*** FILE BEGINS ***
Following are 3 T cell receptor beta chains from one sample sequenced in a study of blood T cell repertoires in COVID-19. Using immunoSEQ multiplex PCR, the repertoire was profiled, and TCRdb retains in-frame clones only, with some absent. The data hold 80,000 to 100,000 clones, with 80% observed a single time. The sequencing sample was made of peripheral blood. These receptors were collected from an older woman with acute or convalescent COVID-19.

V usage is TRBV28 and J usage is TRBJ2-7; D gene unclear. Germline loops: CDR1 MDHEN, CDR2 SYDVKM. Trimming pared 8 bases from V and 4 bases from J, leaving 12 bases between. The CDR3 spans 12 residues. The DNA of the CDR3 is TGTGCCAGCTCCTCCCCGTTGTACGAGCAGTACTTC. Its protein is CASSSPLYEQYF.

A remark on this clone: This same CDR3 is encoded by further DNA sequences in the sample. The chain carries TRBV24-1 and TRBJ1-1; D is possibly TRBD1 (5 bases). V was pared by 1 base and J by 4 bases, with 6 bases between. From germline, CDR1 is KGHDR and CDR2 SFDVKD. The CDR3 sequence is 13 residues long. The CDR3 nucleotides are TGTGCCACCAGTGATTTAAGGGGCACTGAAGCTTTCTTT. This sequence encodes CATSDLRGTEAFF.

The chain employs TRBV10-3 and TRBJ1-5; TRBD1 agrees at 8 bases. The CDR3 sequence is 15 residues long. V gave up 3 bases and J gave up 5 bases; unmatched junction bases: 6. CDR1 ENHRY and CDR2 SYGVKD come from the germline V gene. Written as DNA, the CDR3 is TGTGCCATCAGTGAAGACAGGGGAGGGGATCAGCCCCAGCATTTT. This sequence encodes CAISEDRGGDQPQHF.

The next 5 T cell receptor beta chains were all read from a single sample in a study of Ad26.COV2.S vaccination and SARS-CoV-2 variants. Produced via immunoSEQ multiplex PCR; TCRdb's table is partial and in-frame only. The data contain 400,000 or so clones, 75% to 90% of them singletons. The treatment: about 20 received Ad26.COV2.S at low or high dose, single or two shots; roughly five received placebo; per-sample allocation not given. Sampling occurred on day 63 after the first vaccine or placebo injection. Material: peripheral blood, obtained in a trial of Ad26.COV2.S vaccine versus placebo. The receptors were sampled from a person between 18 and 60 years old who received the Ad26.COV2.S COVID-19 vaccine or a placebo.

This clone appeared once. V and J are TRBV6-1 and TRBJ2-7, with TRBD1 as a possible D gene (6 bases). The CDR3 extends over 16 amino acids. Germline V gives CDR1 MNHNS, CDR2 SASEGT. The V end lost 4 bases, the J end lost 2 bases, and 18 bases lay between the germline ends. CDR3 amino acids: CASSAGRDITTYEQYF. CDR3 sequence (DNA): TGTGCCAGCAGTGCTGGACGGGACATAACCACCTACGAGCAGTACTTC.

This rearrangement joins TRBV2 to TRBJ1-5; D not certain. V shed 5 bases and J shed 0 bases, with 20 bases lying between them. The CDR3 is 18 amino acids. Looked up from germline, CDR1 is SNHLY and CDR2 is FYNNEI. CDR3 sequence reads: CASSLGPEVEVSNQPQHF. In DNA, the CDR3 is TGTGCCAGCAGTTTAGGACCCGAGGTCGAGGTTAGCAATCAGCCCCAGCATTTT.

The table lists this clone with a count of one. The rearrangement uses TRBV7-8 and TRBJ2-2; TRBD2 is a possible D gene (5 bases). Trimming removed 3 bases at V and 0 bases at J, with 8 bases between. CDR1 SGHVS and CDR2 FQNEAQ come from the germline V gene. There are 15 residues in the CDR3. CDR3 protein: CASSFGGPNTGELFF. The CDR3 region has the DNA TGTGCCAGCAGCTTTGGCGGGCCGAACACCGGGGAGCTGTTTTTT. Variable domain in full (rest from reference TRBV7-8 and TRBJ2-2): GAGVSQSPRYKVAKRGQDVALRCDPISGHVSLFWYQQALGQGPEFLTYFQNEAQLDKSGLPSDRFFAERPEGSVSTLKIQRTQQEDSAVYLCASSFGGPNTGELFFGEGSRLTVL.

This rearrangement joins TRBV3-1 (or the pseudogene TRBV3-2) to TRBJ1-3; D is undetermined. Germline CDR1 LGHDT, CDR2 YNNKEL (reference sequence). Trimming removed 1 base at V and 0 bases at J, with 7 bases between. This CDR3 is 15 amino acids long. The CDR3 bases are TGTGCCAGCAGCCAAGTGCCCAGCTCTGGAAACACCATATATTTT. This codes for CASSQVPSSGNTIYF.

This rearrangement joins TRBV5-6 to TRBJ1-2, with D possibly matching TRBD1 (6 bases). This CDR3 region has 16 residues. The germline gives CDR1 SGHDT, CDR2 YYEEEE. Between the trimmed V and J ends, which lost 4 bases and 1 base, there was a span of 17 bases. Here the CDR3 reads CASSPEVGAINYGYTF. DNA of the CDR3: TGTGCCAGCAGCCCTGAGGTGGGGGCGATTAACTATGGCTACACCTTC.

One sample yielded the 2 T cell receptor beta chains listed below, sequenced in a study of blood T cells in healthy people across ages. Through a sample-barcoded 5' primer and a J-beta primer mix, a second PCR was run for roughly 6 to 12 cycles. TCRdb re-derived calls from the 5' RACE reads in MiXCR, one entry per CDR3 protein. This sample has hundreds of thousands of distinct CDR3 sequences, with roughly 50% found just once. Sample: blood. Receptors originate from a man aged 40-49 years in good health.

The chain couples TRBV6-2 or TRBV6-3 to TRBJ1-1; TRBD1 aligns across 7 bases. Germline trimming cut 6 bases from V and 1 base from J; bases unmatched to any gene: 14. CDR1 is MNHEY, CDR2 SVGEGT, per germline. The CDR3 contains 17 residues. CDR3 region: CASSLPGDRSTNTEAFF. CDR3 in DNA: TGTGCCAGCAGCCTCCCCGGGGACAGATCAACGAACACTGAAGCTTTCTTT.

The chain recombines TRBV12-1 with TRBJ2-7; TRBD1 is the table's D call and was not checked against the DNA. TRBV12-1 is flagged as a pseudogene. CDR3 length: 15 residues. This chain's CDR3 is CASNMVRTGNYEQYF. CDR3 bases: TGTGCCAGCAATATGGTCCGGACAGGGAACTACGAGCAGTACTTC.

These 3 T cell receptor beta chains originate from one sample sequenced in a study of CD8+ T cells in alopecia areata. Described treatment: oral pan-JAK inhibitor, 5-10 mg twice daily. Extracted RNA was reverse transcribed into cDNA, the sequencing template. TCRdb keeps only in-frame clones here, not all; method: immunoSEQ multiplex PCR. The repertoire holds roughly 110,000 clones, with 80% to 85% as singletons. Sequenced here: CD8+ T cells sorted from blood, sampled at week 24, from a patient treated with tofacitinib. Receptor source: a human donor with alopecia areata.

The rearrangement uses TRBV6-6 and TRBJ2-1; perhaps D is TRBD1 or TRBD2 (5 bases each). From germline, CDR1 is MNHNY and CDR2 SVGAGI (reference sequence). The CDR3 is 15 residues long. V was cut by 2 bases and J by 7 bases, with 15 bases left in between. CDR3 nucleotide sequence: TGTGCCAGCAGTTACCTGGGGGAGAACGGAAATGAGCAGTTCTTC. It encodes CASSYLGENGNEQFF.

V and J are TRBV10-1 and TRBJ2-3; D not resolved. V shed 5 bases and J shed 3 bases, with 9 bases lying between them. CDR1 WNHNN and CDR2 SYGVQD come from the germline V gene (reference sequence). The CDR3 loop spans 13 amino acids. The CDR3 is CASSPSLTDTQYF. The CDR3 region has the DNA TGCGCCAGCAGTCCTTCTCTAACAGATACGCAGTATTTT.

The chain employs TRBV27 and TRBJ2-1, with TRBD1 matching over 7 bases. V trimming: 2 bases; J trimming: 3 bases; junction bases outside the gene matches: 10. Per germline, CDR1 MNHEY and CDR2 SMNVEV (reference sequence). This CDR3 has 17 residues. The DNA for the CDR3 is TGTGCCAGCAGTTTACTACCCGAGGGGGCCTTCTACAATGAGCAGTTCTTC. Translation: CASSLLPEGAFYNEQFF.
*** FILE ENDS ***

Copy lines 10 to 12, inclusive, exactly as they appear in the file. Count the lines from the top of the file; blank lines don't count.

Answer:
This rearrangement joins TRBV5-6 to TRBJ1-2, with D possibly matching TRBD1 (6 bases). This CDR3 region has 16 residues. The germline gives CDR1 SGHDT, CDR2 YYEEEE. Between the trimmed V and J ends, which lost 4 bases and 1 base, there was a span of 17 bases. Here the CDR3 reads CASSPEVGAINYGYTF. DNA of the CDR3: TGTGCCAGCAGCCCTGAGGTGGGGGCGATTAACTATGGCTACACCTTC.

One sample yielded the 2 T cell receptor beta chains listed below, sequenced in a study of blood T cells in healthy people across ages. Through a sample-barcoded 5' primer and a J-beta primer mix, a second PCR was run for roughly 6 to 12 cycles. TCRdb re-derived calls from the 5' RACE reads in MiXCR, one entry per CDR3 protein. This sample has hundreds of thousands of distinct CDR3 sequences, with roughly 50% found just once. Sample: blood. Receptors originate from a man aged 40-49 years in good health.

The chain couples TRBV6-2 or TRBV6-3 to TRBJ1-1; TRBD1 aligns across 7 bases. Germline trimming cut 6 bases from V and 1 base from J; bases unmatched to any gene: 14. CDR1 is MNHEY, CDR2 SVGEGT, per germline. The CDR3 contains 17 residues. CDR3 region: CASSLPGDRSTNTEAFF. CDR3 in DNA: TGTGCCAGCAGCCTCCCCGGGGACAGATCAACGAACACTGAAGCTTTCTTT.